May 29, 2024 - Health

Heat waves increase risk of early births, study finds

Illustration of a 3D health cross shape dripping and melting from heat.

Illustration: Aïda Amer/Axios

The rates of premature and early-term births slightly increase after heat waves, and the risk grows as extreme temperatures last longer, according to a new study of 25 years of birth data.

Why it matters: It's one way that extended heat waves, which have grown more common with climate change, may be harmful to infant health, the study in JAMA Network Open suggests.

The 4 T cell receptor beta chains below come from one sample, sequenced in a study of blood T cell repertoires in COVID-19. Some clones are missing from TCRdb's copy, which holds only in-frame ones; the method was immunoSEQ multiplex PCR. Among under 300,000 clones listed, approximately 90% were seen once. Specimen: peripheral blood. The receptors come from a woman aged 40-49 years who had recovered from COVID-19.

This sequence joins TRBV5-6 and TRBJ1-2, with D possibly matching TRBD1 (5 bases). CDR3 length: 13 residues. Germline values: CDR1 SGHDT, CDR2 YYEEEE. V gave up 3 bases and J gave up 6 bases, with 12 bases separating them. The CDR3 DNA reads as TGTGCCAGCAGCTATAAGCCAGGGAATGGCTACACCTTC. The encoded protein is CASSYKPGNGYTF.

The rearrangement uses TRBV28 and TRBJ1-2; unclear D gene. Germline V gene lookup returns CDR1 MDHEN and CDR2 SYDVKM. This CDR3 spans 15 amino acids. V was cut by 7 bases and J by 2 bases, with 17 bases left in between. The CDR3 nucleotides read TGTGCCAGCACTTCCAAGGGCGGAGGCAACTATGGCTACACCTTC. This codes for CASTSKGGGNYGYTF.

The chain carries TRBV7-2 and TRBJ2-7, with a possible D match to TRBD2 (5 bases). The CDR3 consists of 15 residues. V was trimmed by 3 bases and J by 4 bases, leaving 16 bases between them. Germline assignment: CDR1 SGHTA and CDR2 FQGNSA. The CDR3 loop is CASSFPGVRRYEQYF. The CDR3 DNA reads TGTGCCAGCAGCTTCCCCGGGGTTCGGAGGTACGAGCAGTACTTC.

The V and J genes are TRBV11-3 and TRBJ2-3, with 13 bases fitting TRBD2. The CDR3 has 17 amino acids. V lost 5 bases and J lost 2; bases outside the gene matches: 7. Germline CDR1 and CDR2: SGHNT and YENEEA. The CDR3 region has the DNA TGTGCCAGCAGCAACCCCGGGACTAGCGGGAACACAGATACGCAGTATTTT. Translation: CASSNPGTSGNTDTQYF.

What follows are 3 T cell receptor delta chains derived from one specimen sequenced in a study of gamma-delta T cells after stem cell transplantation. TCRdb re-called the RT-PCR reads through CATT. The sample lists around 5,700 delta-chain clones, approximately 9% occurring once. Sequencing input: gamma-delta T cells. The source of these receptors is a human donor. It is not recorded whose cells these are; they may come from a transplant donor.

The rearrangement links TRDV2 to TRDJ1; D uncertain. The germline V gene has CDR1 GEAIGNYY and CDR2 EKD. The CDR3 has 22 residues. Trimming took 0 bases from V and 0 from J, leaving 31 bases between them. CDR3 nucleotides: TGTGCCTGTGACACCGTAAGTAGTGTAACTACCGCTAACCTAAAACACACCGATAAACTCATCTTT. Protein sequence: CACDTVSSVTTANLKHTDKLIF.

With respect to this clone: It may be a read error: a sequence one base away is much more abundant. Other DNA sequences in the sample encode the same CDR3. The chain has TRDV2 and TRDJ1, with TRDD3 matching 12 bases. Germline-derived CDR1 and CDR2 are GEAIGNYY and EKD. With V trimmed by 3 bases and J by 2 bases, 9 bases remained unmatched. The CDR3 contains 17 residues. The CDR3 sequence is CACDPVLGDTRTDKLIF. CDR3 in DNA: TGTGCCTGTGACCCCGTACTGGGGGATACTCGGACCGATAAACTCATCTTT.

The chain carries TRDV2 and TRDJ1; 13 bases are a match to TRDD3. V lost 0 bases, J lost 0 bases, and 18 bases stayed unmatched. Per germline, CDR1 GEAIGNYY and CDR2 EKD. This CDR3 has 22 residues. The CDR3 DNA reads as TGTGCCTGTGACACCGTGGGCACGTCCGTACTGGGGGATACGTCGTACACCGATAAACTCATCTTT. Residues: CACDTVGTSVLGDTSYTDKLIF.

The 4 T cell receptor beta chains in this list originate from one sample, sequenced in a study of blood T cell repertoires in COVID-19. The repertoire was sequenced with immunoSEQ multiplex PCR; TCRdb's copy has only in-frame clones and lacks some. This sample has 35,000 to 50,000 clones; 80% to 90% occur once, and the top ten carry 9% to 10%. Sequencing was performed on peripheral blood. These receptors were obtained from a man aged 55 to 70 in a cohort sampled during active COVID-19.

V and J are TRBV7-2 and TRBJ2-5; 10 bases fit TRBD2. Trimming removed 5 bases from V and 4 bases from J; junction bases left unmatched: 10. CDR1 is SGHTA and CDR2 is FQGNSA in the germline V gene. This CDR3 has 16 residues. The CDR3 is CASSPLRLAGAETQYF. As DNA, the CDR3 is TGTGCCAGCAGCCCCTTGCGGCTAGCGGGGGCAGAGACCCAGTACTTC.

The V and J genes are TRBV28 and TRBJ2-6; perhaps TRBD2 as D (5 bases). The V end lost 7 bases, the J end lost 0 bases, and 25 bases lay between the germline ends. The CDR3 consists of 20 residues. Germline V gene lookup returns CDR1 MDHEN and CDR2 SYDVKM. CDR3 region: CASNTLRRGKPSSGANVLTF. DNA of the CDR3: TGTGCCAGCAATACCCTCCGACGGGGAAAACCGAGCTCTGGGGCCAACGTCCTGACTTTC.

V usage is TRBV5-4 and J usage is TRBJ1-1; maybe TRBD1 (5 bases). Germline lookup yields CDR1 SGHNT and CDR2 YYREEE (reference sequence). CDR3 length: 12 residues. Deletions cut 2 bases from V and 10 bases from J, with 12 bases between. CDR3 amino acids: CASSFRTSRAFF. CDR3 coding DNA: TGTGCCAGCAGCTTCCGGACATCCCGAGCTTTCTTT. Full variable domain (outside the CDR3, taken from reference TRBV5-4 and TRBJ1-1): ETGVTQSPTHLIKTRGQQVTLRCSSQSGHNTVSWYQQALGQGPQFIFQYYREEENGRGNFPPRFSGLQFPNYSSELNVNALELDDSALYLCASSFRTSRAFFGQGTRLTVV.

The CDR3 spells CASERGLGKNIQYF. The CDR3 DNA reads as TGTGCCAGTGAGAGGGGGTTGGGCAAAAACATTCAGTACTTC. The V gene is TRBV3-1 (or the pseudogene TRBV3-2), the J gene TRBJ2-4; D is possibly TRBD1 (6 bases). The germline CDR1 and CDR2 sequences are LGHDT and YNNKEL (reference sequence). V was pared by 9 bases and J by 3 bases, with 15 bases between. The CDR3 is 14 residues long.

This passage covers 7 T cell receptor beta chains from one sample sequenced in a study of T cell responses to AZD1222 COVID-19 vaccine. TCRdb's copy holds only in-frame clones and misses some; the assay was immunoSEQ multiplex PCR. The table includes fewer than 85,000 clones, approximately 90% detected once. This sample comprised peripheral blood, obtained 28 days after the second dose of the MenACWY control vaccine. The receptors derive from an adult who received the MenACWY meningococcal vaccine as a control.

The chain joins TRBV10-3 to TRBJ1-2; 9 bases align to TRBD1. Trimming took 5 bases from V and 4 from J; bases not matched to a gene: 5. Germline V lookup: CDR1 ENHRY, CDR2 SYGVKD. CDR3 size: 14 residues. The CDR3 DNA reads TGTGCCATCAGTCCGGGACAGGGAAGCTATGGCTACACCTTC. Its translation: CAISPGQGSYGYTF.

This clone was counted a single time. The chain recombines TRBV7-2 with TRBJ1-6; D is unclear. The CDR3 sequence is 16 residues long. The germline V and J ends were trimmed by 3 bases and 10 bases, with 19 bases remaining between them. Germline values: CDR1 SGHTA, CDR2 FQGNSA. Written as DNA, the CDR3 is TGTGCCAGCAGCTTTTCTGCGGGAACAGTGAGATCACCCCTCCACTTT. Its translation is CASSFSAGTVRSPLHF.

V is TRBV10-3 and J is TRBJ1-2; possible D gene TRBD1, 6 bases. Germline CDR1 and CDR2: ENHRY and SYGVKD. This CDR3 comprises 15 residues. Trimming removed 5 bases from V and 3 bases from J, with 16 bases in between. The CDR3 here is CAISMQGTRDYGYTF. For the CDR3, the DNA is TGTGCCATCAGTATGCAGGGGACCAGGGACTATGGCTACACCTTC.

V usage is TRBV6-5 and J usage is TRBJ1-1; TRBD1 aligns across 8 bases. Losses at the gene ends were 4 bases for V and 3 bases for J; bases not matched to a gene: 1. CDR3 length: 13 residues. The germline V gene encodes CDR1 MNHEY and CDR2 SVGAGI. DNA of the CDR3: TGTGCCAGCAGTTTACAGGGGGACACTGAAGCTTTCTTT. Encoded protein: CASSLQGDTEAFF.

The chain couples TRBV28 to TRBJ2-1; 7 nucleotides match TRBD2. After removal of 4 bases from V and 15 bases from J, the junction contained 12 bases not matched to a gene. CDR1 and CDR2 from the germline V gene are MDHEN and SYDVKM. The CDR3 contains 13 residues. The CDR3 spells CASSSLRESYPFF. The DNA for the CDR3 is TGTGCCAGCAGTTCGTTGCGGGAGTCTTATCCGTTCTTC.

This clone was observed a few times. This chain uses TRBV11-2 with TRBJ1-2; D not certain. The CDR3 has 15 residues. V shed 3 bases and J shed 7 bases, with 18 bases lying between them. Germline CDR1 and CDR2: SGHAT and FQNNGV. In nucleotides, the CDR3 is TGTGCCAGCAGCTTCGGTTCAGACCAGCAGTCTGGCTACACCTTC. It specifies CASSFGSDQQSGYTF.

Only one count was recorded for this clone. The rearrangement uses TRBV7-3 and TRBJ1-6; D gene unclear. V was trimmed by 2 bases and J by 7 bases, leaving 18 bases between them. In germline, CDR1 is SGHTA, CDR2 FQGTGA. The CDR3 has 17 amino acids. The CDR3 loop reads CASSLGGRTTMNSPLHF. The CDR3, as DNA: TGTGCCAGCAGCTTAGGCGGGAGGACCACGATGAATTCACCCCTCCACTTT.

• Premature birth is the most common cause of death for infants and can lead to many long-lasting health challenges.

What they found: After four straight days of abnormally high temperatures, there's a 2% higher chance of babies being born prematurely (before 37 weeks). The chance is 1% higher for early-term births (37-38 weeks).

  • The risk was slightly higher among Black and Hispanic mothers and those with less education.
  • Researchers analyzed 53 million births during the spring and summer between 1993 and 2017 in the 50 most populous U.S. metropolitan areas.
  • Researchers said their study is the largest yet of the association between extreme heat and perinatal health.

Go deeper: Extreme heat's health consequences

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